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C# and F# has different implementation of the default (or optional) parameters.

In C# language when you add default value to the argument you'll not change its underlying type (I mean type of the parameter). Actually optional arguments in C# is a lightweight syntactic sugar:

class CSharpOptionalArgs
  public static void Foo(int n = 0) {}

// Somewhere in the call site

// Call to Foo() will be transformed by C# compiler
// *at compile time* to something like:
const int nArg = GetFoosDefaultArgFromTheMetadata();

But F# implements this feature in a different way. Unlike C#, F# optional arguments resolves at callee site but not at caller site:

type FSharpOptionalArgs() =
    static let defaultValue() = 42

    static member public Foo(?xArg) =
        // Callee site decides what value to use if caller does not specifies it
        let x = defaultArg xArg (defaultValue())
        printfn "x is %d" x

This implementation is absolutely reasonable and much more powerful. C# optional arguments restricted only to compile-time constants (because optional arguments stored in assemblies metadata). In F# default value could be less obvious but we can use arbitrary expression as a default value. So far so good.

F# optional arguments transformed by F# compiler to Microsoft.FSharp.Core.FSharpOption<'a> which is a reference type. This means that every call to the method with optional argument in F# will lead to additional allocation at the managed head and will lead to pressure to garbage collection.

// This call will NOT lead to additional heap allocation!
// But this one will do!

I don't worry about application code, but this behavior could dramatically degrade performance for libraries. What if some library method with an optional argument will be called thousands times per second?

This implementation seems really odd to me. But maybe there is some rules that library developer should avoid using of this feature or F# team is going to change this behavior in the future version of F#?

Following unit test profs that optional arguments are reference type:

type FSharpOptionalArgumentTests() =

    static member public Foo(?xArg) =
        // Callee site decides what value to use if caller does not specifies it
        let x = defaultArg xArg 42

    member public this.``Optional argument is a reference type``() =
        let pi = this.GetType().GetMethod("Foo").GetParameters() |> Seq.last

        // Actually every optional parameter in F# is a reference type!!
        pi.ParameterType |> should not' (equal typeof<int>)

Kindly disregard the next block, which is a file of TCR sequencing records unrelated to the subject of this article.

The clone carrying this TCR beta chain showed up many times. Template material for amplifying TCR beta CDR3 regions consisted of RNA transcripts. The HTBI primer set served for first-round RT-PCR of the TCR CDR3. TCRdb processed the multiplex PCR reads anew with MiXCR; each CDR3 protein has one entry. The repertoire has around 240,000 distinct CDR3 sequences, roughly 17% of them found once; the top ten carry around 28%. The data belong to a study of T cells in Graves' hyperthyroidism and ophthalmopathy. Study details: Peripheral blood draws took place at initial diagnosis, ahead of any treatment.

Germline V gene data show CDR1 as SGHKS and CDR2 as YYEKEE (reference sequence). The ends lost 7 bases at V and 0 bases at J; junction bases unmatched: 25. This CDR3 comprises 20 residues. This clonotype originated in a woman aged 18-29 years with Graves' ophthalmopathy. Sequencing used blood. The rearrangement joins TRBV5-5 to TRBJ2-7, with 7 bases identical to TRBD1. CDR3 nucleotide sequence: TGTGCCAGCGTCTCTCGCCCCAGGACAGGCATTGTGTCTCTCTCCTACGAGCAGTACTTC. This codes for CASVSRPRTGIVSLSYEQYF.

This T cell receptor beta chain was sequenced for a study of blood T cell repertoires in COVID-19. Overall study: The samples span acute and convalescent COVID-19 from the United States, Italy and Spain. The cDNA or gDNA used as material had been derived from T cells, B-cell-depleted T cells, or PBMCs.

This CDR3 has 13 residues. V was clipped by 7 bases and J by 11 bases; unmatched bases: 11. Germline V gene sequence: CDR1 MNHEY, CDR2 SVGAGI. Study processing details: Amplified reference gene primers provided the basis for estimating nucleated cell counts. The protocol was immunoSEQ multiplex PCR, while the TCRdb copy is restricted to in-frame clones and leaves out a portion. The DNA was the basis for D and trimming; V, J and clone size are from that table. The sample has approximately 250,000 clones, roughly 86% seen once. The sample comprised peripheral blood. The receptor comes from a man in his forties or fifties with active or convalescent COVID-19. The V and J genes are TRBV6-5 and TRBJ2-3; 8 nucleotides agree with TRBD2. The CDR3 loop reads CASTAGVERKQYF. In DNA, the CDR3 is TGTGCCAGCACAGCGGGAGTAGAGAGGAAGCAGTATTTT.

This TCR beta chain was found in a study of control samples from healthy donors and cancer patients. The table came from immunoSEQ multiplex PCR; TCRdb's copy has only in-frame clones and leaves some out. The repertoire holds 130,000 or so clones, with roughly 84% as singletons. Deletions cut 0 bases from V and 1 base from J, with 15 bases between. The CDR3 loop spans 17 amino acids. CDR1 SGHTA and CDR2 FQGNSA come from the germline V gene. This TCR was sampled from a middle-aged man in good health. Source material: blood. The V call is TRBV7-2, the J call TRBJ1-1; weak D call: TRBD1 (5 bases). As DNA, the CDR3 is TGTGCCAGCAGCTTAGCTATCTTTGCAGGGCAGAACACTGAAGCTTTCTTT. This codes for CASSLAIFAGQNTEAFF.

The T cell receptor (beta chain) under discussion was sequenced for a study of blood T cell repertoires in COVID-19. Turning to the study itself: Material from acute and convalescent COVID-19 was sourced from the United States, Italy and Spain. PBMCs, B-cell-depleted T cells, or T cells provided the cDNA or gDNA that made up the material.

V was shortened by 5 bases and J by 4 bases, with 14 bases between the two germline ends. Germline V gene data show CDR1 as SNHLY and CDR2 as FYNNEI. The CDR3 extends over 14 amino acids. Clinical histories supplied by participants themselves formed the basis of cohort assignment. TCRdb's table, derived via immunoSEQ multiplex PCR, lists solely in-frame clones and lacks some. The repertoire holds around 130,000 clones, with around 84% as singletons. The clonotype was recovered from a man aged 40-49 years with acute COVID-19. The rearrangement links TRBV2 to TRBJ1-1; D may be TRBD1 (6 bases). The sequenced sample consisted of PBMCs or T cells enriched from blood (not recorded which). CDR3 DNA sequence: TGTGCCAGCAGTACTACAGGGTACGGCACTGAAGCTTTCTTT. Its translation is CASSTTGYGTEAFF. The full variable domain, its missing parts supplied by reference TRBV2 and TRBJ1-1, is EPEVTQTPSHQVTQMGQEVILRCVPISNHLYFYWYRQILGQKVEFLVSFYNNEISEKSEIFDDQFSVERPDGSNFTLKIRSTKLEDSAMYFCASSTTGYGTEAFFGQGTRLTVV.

pi.ParameterType.IsValueType |> should be False
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For the sake of completeness: Option is annotated with msdn.microsoft.com/en-us/library/ee370528.aspx, so if argument is omitted - None=null will be passed instead. –  desco Apr 13 '13 at 16:43
So this means that for "default" values we'll not allocate any objects in managed heap, but for "non-default" values we'll do? –  Sergey Teplyakov Apr 13 '13 at 19:18

1 Answer 1

Because nobody in F# team is not interesting yet in compiling "simple", Option-like discriminated unions as value types, supporting pattern-matching over such unions and so on :)

Remember, tuples types are heavly used in functional languages like F# (much more than default arguments), but still implemented in CLR as refererence types - nobody cares about memory allocation and functional_languages-specific GC tweaks.

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I should clarify that F# is able expand typle types into multiple parameters where possible, but return values of tuple types and tuple usage in high-order functions (like Seq.map (fun (x, y) -> x + y)) always produces heap allocations and GC pressure. –  ControlFlow Apr 13 '13 at 19:52
Its clear that no one in the near future will tune CLR only to one particular language, especially for F#. But its possible to "tune" language in this case relatively easyly. For example, Nemerle uses simple optimization for tuples and complile "small" tuples (with less than 4 args, I think) as structs and "large" tuples as classes. It seems possible to use similar optimization for tuples and optional arguments as well. –  Sergey Teplyakov Apr 15 '13 at 9:51

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